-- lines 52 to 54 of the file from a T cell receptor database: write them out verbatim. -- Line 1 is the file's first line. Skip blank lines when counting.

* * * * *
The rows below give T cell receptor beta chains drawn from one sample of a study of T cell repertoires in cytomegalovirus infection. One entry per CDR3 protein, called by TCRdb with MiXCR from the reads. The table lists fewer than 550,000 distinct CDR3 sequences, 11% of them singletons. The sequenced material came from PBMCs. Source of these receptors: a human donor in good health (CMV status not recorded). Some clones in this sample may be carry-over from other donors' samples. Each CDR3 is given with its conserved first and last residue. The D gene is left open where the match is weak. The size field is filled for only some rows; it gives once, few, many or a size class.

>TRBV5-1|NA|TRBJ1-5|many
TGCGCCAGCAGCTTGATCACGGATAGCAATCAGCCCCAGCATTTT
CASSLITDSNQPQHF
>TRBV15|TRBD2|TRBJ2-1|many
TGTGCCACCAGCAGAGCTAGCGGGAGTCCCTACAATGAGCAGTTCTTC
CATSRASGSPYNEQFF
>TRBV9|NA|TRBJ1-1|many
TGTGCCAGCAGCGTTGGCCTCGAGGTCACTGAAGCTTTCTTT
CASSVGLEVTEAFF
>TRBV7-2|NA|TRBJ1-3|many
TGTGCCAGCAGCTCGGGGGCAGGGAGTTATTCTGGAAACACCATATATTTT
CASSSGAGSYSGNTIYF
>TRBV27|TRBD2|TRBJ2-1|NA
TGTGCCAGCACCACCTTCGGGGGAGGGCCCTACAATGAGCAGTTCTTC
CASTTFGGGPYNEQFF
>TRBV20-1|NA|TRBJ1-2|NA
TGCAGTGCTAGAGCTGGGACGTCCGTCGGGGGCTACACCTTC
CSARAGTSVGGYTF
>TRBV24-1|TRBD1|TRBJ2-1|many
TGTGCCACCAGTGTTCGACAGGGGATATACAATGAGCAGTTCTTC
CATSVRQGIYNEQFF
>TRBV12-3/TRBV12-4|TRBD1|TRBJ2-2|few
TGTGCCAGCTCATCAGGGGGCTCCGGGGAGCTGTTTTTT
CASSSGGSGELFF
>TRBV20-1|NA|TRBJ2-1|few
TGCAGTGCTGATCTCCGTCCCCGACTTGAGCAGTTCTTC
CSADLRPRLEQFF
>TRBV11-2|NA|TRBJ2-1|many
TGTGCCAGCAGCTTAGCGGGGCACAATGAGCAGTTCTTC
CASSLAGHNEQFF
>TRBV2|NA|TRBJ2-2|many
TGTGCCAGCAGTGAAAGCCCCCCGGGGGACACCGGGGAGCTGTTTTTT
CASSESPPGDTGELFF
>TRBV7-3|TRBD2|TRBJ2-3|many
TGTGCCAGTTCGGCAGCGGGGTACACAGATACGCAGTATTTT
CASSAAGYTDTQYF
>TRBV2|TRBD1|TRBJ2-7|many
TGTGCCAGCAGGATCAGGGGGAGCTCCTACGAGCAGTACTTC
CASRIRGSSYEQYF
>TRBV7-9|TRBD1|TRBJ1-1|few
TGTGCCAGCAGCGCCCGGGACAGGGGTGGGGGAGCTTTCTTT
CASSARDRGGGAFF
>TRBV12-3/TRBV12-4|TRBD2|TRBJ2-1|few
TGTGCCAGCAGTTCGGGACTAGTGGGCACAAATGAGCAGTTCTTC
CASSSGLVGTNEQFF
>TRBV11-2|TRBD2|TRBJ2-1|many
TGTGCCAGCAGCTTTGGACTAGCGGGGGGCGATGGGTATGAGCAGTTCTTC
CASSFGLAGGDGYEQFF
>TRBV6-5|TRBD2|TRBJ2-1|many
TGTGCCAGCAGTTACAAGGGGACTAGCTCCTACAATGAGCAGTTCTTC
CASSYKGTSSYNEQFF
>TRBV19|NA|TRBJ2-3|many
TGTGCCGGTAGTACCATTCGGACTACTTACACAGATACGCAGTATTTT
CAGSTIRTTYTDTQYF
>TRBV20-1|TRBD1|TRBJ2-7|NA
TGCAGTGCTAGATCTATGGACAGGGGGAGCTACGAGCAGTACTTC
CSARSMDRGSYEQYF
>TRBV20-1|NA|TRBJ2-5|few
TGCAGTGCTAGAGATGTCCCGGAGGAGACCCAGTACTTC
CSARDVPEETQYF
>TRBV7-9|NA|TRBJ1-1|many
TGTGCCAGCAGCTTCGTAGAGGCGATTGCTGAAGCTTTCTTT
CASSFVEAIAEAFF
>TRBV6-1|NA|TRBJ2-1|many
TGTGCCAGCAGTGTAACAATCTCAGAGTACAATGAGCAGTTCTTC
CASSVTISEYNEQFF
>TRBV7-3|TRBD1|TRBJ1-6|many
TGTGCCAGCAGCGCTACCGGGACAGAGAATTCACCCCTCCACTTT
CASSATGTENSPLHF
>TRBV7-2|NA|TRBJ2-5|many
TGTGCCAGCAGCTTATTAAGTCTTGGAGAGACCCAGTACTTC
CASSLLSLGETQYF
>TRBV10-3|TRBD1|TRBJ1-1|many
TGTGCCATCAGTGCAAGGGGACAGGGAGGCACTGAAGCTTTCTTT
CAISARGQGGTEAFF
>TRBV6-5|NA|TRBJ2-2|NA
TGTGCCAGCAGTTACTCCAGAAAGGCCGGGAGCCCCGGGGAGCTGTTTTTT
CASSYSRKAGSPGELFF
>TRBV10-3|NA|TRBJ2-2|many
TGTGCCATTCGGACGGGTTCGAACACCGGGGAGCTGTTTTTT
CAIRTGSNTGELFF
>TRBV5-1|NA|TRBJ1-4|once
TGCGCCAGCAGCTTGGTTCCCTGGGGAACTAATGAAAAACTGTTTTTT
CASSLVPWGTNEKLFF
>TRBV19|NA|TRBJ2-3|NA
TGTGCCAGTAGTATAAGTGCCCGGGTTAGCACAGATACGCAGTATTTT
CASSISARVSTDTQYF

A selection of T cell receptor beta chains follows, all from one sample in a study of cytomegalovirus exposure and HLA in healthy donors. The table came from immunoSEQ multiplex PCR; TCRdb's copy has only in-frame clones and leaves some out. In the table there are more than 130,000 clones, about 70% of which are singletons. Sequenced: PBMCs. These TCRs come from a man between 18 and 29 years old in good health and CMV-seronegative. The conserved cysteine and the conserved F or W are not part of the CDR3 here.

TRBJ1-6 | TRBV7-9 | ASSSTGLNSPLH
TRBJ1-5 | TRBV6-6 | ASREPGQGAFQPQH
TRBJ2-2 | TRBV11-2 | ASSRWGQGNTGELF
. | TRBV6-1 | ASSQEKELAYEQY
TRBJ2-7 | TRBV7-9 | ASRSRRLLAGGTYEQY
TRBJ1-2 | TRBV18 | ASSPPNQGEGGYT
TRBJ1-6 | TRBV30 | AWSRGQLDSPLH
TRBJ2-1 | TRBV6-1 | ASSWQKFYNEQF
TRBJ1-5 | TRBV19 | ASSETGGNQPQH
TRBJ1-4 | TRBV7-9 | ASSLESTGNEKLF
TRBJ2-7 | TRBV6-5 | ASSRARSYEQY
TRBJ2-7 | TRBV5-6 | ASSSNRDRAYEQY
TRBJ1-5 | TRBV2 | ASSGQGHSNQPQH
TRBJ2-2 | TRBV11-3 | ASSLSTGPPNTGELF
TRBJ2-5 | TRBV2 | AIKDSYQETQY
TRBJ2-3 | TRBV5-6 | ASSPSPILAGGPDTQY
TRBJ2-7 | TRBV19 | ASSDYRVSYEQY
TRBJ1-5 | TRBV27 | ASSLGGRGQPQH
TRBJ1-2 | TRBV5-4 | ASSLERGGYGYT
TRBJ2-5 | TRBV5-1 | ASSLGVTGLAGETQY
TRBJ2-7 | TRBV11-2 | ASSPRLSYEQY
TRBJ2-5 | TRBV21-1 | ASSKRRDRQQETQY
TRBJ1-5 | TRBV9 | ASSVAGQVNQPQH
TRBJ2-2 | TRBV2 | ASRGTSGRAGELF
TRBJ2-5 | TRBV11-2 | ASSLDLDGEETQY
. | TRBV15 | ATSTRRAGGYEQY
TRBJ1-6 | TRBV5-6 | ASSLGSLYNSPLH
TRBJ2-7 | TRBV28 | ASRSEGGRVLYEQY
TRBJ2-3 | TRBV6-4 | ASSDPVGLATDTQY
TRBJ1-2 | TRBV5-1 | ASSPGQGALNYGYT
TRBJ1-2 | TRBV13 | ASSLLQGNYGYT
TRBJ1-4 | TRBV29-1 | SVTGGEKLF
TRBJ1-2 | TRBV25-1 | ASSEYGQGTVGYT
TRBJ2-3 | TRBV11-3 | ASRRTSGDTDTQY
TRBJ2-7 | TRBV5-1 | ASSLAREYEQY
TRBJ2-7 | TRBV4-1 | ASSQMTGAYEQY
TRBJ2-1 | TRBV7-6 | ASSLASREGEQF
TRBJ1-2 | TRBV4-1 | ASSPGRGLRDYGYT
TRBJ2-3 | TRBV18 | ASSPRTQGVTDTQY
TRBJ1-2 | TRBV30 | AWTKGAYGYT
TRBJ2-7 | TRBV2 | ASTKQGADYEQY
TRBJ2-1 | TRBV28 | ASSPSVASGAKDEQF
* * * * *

CASSYKGTSSYNEQFF
>TRBV19|NA|TRBJ2-3|many
TGTGCCGGTAGTACCATTCGGACTACTTACACAGATACGCAGTATTTT